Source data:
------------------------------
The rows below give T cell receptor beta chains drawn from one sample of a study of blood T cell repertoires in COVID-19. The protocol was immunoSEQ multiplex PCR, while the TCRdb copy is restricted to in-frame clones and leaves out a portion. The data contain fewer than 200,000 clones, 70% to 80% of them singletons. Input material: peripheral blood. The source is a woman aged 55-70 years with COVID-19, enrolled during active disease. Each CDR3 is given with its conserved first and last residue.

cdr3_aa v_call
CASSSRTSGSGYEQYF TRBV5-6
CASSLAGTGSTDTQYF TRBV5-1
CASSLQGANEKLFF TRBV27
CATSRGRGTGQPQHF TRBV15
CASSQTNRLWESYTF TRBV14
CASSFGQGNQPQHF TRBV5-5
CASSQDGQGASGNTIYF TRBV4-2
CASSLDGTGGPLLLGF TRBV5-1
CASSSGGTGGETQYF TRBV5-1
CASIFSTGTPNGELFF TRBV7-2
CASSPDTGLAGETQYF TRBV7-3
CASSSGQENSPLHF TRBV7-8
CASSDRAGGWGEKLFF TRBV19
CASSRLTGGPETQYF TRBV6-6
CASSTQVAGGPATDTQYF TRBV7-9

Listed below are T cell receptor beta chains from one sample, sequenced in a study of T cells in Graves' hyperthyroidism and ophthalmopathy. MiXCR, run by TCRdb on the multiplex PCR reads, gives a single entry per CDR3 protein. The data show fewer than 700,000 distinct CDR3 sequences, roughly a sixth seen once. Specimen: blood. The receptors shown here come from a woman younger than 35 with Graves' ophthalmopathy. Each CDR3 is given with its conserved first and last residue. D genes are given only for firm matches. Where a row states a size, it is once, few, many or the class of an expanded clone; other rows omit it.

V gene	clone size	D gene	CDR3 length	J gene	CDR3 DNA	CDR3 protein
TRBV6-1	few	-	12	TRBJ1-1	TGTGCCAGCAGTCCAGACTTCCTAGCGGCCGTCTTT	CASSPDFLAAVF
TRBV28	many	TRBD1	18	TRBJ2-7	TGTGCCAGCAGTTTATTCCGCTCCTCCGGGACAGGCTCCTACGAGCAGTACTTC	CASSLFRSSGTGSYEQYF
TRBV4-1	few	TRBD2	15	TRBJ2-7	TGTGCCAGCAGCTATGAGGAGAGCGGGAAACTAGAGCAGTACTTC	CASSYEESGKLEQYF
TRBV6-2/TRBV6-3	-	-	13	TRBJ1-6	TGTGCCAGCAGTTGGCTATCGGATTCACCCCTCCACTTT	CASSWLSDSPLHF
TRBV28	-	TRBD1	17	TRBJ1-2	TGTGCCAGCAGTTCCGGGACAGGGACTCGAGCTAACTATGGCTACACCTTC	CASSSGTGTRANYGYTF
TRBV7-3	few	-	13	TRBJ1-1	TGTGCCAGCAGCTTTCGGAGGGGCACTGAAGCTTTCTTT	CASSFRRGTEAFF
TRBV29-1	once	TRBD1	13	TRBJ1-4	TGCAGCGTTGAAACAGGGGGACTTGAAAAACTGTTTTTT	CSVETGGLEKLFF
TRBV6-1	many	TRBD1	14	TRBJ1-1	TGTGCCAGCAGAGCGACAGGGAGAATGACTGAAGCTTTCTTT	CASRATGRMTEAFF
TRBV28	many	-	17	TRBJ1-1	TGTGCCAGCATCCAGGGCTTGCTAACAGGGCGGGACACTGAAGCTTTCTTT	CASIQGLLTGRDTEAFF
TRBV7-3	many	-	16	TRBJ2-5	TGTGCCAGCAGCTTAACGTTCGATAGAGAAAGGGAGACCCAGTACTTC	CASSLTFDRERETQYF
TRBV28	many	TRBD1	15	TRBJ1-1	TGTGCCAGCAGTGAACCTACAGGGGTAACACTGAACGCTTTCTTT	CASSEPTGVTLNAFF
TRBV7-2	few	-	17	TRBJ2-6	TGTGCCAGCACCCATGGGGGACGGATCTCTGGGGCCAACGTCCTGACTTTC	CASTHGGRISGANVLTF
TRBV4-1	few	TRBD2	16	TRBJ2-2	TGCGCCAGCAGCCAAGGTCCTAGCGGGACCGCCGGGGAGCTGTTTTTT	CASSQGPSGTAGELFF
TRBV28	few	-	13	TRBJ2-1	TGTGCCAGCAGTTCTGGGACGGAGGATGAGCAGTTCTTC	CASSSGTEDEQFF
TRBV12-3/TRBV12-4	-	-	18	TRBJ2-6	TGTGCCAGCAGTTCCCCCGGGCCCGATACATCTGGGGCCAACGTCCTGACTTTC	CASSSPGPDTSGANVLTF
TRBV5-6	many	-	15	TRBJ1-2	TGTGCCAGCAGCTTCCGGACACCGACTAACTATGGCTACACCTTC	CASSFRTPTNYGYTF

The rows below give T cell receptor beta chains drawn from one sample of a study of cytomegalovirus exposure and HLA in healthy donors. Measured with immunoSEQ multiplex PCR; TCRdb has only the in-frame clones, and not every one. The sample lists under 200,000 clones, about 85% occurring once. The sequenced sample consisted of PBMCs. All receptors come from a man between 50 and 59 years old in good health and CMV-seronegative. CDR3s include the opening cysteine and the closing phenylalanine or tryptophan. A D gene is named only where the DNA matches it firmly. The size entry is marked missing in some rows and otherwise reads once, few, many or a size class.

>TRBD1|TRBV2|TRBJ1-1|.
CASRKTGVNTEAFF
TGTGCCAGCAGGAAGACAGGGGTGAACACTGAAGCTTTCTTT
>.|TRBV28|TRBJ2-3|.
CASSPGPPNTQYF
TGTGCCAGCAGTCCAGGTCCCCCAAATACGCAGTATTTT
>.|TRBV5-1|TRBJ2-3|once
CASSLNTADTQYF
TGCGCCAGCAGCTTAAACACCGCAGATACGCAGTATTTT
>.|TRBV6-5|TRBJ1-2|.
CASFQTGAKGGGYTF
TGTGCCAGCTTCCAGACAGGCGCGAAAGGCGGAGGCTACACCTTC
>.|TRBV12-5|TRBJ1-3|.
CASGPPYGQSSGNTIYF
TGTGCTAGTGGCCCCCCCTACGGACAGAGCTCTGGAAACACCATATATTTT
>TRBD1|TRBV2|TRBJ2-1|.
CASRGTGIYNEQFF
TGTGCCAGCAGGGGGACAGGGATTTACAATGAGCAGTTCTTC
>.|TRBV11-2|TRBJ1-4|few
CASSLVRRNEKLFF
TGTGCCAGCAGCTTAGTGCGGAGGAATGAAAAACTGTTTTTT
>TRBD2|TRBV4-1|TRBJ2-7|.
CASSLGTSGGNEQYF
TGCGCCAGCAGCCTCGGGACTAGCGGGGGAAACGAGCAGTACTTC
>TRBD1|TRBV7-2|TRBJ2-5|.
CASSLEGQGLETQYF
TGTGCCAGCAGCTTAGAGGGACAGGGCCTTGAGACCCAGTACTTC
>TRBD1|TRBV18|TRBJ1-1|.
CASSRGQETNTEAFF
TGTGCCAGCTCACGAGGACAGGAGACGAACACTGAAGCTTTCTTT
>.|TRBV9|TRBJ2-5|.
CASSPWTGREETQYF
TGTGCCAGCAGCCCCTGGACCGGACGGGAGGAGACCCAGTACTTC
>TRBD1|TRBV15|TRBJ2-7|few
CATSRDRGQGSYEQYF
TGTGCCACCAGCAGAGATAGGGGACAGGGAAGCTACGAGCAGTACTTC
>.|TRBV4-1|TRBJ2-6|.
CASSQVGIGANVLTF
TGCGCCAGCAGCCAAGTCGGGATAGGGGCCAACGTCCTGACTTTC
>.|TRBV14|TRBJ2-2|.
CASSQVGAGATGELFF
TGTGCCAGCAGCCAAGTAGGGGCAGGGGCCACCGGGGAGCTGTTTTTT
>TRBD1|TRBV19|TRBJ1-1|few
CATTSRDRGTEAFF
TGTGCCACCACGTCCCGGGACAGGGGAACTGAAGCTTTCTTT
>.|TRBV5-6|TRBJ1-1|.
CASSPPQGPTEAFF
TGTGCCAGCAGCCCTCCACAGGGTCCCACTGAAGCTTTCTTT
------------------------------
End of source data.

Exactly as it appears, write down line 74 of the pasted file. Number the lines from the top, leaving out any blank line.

CASSQVGIGANVLTF